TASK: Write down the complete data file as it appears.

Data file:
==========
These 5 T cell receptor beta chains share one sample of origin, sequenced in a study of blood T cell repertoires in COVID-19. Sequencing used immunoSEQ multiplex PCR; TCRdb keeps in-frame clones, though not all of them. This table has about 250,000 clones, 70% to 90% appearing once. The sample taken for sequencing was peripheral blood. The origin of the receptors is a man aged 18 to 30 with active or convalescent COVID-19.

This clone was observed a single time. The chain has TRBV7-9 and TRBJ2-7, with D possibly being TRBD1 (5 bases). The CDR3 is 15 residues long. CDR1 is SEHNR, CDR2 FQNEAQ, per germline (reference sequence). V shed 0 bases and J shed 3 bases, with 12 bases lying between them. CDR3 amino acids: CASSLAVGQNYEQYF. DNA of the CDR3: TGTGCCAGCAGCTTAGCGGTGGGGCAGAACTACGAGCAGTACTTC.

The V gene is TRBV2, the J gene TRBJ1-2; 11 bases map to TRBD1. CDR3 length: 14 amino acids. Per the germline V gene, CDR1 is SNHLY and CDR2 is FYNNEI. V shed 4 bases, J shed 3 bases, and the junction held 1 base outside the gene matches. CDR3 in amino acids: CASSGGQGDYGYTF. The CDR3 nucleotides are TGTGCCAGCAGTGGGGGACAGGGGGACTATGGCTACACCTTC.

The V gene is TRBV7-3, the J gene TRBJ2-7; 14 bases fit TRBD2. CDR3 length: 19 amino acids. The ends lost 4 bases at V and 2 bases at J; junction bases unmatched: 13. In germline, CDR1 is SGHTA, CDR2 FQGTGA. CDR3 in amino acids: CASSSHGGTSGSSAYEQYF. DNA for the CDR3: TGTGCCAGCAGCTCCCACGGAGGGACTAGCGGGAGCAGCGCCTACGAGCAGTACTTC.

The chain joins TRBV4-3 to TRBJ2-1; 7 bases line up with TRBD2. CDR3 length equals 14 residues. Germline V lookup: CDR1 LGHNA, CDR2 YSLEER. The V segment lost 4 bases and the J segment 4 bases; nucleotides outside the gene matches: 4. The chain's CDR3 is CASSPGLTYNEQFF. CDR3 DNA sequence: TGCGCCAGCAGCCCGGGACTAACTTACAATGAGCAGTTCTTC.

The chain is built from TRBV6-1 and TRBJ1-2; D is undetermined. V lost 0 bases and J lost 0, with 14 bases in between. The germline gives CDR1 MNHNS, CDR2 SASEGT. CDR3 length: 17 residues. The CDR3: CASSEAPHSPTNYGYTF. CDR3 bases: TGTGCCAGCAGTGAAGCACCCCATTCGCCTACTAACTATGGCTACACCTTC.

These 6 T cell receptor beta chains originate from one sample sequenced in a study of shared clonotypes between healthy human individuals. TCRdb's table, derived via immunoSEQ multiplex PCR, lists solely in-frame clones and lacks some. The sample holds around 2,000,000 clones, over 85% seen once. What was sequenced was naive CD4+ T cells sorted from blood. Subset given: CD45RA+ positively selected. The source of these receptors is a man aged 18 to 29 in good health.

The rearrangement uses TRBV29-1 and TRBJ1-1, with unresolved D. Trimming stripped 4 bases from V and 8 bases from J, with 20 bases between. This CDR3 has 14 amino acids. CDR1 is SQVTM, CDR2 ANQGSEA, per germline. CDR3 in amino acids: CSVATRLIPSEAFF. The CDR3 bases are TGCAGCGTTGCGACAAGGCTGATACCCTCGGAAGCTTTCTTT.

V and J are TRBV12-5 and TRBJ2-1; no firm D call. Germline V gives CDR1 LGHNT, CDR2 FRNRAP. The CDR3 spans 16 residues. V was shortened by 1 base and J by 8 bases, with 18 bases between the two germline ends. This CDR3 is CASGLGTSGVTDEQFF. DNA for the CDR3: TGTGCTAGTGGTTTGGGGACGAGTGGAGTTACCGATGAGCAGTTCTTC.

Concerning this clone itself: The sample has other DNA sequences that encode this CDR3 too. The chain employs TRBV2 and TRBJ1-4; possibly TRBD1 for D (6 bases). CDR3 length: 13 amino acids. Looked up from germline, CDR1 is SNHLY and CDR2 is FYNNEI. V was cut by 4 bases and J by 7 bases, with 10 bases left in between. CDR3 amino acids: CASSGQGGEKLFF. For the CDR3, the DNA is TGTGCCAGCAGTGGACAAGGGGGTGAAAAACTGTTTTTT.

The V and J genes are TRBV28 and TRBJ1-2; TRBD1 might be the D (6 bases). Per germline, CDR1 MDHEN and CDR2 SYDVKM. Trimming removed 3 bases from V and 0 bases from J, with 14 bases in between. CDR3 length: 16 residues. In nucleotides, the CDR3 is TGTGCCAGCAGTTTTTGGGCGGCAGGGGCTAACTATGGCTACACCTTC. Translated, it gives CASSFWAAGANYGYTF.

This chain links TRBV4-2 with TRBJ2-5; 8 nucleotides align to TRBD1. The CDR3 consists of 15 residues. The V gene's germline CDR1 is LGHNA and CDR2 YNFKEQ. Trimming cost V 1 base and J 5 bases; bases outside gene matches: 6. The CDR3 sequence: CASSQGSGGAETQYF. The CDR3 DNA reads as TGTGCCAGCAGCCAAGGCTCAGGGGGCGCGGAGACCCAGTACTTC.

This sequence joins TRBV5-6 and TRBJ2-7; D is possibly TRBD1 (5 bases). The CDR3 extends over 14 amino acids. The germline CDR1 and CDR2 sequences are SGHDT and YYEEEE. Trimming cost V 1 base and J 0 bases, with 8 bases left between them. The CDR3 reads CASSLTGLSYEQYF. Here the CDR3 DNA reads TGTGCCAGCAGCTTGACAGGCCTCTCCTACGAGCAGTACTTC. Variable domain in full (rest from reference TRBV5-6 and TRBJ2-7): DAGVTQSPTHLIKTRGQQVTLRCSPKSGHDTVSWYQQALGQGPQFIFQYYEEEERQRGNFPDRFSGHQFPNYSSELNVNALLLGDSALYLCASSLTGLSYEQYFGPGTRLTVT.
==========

These 5 T cell receptor beta chains share one sample of origin, sequenced in a study of blood T cell repertoires in COVID-19. Sequencing used immunoSEQ multiplex PCR; TCRdb keeps in-frame clones, though not all of them. This table has about 250,000 clones, 70% to 90% appearing once. The sample taken for sequencing was peripheral blood. The origin of the receptors is a man aged 18 to 30 with active or convalescent COVID-19.

This clone was observed a single time. The chain has TRBV7-9 and TRBJ2-7, with D possibly being TRBD1 (5 bases). The CDR3 is 15 residues long. CDR1 is SEHNR, CDR2 FQNEAQ, per germline (reference sequence). V shed 0 bases and J shed 3 bases, with 12 bases lying between them. CDR3 amino acids: CASSLAVGQNYEQYF. DNA of the CDR3: TGTGCCAGCAGCTTAGCGGTGGGGCAGAACTACGAGCAGTACTTC.

The V gene is TRBV2, the J gene TRBJ1-2; 11 bases map to TRBD1. CDR3 length: 14 amino acids. Per the germline V gene, CDR1 is SNHLY and CDR2 is FYNNEI. V shed 4 bases, J shed 3 bases, and the junction held 1 base outside the gene matches. CDR3 in amino acids: CASSGGQGDYGYTF. The CDR3 nucleotides are TGTGCCAGCAGTGGGGGACAGGGGGACTATGGCTACACCTTC.

The V gene is TRBV7-3, the J gene TRBJ2-7; 14 bases fit TRBD2. CDR3 length: 19 amino acids. The ends lost 4 bases at V and 2 bases at J; junction bases unmatched: 13. In germline, CDR1 is SGHTA, CDR2 FQGTGA. CDR3 in amino acids: CASSSHGGTSGSSAYEQYF. DNA for the CDR3: TGTGCCAGCAGCTCCCACGGAGGGACTAGCGGGAGCAGCGCCTACGAGCAGTACTTC.

The chain joins TRBV4-3 to TRBJ2-1; 7 bases line up with TRBD2. CDR3 length equals 14 residues. Germline V lookup: CDR1 LGHNA, CDR2 YSLEER. The V segment lost 4 bases and the J segment 4 bases; nucleotides outside the gene matches: 4. The chain's CDR3 is CASSPGLTYNEQFF. CDR3 DNA sequence: TGCGCCAGCAGCCCGGGACTAACTTACAATGAGCAGTTCTTC.

The chain is built from TRBV6-1 and TRBJ1-2; D is undetermined. V lost 0 bases and J lost 0, with 14 bases in between. The germline gives CDR1 MNHNS, CDR2 SASEGT. CDR3 length: 17 residues. The CDR3: CASSEAPHSPTNYGYTF. CDR3 bases: TGTGCCAGCAGTGAAGCACCCCATTCGCCTACTAACTATGGCTACACCTTC.

These 6 T cell receptor beta chains originate from one sample sequenced in a study of shared clonotypes between healthy human individuals. TCRdb's table, derived via immunoSEQ multiplex PCR, lists solely in-frame clones and lacks some. The sample holds around 2,000,000 clones, over 85% seen once. What was sequenced was naive CD4+ T cells sorted from blood. Subset given: CD45RA+ positively selected. The source of these receptors is a man aged 18 to 29 in good health.

The rearrangement uses TRBV29-1 and TRBJ1-1, with unresolved D. Trimming stripped 4 bases from V and 8 bases from J, with 20 bases between. This CDR3 has 14 amino acids. CDR1 is SQVTM, CDR2 ANQGSEA, per germline. CDR3 in amino acids: CSVATRLIPSEAFF. The CDR3 bases are TGCAGCGTTGCGACAAGGCTGATACCCTCGGAAGCTTTCTTT.

V and J are TRBV12-5 and TRBJ2-1; no firm D call. Germline V gives CDR1 LGHNT, CDR2 FRNRAP. The CDR3 spans 16 residues. V was shortened by 1 base and J by 8 bases, with 18 bases between the two germline ends. This CDR3 is CASGLGTSGVTDEQFF. DNA for the CDR3: TGTGCTAGTGGTTTGGGGACGAGTGGAGTTACCGATGAGCAGTTCTTC.

Concerning this clone itself: The sample has other DNA sequences that encode this CDR3 too. The chain employs TRBV2 and TRBJ1-4; possibly TRBD1 for D (6 bases). CDR3 length: 13 amino acids. Looked up from germline, CDR1 is SNHLY and CDR2 is FYNNEI. V was cut by 4 bases and J by 7 bases, with 10 bases left in between. CDR3 amino acids: CASSGQGGEKLFF. For the CDR3, the DNA is TGTGCCAGCAGTGGACAAGGGGGTGAAAAACTGTTTTTT.

The V and J genes are TRBV28 and TRBJ1-2; TRBD1 might be the D (6 bases). Per germline, CDR1 MDHEN and CDR2 SYDVKM. Trimming removed 3 bases from V and 0 bases from J, with 14 bases in between. CDR3 length: 16 residues. In nucleotides, the CDR3 is TGTGCCAGCAGTTTTTGGGCGGCAGGGGCTAACTATGGCTACACCTTC. Translated, it gives CASSFWAAGANYGYTF.

This chain links TRBV4-2 with TRBJ2-5; 8 nucleotides align to TRBD1. The CDR3 consists of 15 residues. The V gene's germline CDR1 is LGHNA and CDR2 YNFKEQ. Trimming cost V 1 base and J 5 bases; bases outside gene matches: 6. The CDR3 sequence: CASSQGSGGAETQYF. The CDR3 DNA reads as TGTGCCAGCAGCCAAGGCTCAGGGGGCGCGGAGACCCAGTACTTC.

This sequence joins TRBV5-6 and TRBJ2-7; D is possibly TRBD1 (5 bases). The CDR3 extends over 14 amino acids. The germline CDR1 and CDR2 sequences are SGHDT and YYEEEE. Trimming cost V 1 base and J 0 bases, with 8 bases left between them. The CDR3 reads CASSLTGLSYEQYF. Here the CDR3 DNA reads TGTGCCAGCAGCTTGACAGGCCTCTCCTACGAGCAGTACTTC. Variable domain in full (rest from reference TRBV5-6 and TRBJ2-7): DAGVTQSPTHLIKTRGQQVTLRCSPKSGHDTVSWYQQALGQGPQFIFQYYEEEERQRGNFPDRFSGHQFPNYSSELNVNALLLGDSALYLCASSLTGLSYEQYFGPGTRLTVT.